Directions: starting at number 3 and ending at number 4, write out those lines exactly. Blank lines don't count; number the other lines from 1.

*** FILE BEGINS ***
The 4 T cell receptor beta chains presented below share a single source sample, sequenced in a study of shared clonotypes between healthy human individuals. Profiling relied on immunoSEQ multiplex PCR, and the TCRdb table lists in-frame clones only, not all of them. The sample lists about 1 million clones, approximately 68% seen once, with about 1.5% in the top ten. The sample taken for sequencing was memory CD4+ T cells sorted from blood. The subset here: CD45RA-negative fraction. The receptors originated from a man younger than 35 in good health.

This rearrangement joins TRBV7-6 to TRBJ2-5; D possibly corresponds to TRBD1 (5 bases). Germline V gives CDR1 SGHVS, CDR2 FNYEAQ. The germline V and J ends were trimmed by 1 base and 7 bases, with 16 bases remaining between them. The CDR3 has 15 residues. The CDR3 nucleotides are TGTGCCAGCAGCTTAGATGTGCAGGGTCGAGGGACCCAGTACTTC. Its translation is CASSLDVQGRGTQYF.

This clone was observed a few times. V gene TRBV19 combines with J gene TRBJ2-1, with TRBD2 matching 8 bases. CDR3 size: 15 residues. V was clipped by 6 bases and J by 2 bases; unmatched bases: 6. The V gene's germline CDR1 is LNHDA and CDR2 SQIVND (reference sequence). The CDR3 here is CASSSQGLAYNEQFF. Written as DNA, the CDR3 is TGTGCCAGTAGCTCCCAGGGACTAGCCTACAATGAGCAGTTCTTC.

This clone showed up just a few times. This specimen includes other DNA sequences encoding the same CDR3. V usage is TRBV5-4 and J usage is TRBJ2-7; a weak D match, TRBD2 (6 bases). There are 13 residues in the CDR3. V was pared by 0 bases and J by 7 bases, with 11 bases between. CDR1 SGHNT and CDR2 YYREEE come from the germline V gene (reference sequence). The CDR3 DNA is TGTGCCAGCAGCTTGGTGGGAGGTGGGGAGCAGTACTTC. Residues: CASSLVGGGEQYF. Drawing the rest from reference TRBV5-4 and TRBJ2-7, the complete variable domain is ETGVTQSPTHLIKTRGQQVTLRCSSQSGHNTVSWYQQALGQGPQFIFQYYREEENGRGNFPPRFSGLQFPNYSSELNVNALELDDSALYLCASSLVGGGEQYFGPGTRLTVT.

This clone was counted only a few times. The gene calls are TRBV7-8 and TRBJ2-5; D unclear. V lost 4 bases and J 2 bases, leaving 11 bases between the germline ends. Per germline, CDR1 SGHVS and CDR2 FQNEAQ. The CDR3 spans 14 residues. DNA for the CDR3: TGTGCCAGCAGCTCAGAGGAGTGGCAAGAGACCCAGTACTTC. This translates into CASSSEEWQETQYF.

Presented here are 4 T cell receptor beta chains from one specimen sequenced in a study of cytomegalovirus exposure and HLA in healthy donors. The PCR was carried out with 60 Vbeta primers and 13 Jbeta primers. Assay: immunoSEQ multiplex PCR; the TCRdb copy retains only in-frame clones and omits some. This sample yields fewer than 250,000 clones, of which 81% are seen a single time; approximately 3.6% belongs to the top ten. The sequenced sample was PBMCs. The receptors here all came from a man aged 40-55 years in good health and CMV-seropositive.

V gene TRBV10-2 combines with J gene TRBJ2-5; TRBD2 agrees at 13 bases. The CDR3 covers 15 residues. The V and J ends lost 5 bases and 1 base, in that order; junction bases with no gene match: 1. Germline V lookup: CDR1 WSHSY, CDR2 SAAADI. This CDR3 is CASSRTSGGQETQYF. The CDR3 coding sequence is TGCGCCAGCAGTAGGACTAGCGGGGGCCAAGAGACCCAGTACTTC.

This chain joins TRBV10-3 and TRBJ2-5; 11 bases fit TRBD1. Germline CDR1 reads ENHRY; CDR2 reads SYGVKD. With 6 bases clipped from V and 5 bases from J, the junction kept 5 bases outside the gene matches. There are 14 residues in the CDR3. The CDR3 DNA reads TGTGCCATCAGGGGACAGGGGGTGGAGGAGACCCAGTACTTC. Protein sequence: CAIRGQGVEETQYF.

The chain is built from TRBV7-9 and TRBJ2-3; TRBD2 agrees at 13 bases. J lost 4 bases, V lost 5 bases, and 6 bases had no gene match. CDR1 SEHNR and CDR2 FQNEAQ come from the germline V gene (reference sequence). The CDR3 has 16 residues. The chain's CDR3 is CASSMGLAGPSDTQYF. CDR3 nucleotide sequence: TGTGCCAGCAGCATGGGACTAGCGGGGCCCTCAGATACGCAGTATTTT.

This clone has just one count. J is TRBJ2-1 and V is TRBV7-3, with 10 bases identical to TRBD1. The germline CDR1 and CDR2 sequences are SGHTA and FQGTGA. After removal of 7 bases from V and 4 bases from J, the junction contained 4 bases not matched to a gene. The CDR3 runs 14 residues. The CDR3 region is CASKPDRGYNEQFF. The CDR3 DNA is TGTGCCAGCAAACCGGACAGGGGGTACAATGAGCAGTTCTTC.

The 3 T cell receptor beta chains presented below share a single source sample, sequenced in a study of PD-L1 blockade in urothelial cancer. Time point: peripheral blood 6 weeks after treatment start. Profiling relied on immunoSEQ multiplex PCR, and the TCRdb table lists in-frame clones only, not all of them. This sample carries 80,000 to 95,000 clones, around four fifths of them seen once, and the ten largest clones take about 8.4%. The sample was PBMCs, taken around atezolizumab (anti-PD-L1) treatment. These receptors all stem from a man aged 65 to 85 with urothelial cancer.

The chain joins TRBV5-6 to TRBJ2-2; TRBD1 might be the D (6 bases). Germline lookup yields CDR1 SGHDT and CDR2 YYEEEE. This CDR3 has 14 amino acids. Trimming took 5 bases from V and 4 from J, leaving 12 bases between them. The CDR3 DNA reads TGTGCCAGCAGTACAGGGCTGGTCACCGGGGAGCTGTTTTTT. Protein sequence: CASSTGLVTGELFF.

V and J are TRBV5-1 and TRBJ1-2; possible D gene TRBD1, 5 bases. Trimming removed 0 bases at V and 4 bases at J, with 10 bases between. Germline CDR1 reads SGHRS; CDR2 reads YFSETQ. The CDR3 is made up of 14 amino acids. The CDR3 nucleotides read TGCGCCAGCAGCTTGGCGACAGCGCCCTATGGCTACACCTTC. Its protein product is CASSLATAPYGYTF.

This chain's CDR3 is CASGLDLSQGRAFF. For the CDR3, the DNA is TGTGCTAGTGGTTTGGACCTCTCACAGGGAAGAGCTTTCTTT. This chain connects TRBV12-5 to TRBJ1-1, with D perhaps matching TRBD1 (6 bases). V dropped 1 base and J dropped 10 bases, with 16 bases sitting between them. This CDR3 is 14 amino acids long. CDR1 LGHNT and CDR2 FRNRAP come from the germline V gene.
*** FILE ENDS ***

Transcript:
This clone was observed a few times. V gene TRBV19 combines with J gene TRBJ2-1, with TRBD2 matching 8 bases. CDR3 size: 15 residues. V was clipped by 6 bases and J by 2 bases; unmatched bases: 6. The V gene's germline CDR1 is LNHDA and CDR2 SQIVND (reference sequence). The CDR3 here is CASSSQGLAYNEQFF. Written as DNA, the CDR3 is TGTGCCAGTAGCTCCCAGGGACTAGCCTACAATGAGCAGTTCTTC.

This clone showed up just a few times. This specimen includes other DNA sequences encoding the same CDR3. V usage is TRBV5-4 and J usage is TRBJ2-7; a weak D match, TRBD2 (6 bases). There are 13 residues in the CDR3. V was pared by 0 bases and J by 7 bases, with 11 bases between. CDR1 SGHNT and CDR2 YYREEE come from the germline V gene (reference sequence). The CDR3 DNA is TGTGCCAGCAGCTTGGTGGGAGGTGGGGAGCAGTACTTC. Residues: CASSLVGGGEQYF. Drawing the rest from reference TRBV5-4 and TRBJ2-7, the complete variable domain is ETGVTQSPTHLIKTRGQQVTLRCSSQSGHNTVSWYQQALGQGPQFIFQYYREEENGRGNFPPRFSGLQFPNYSSELNVNALELDDSALYLCASSLVGGGEQYFGPGTRLTVT.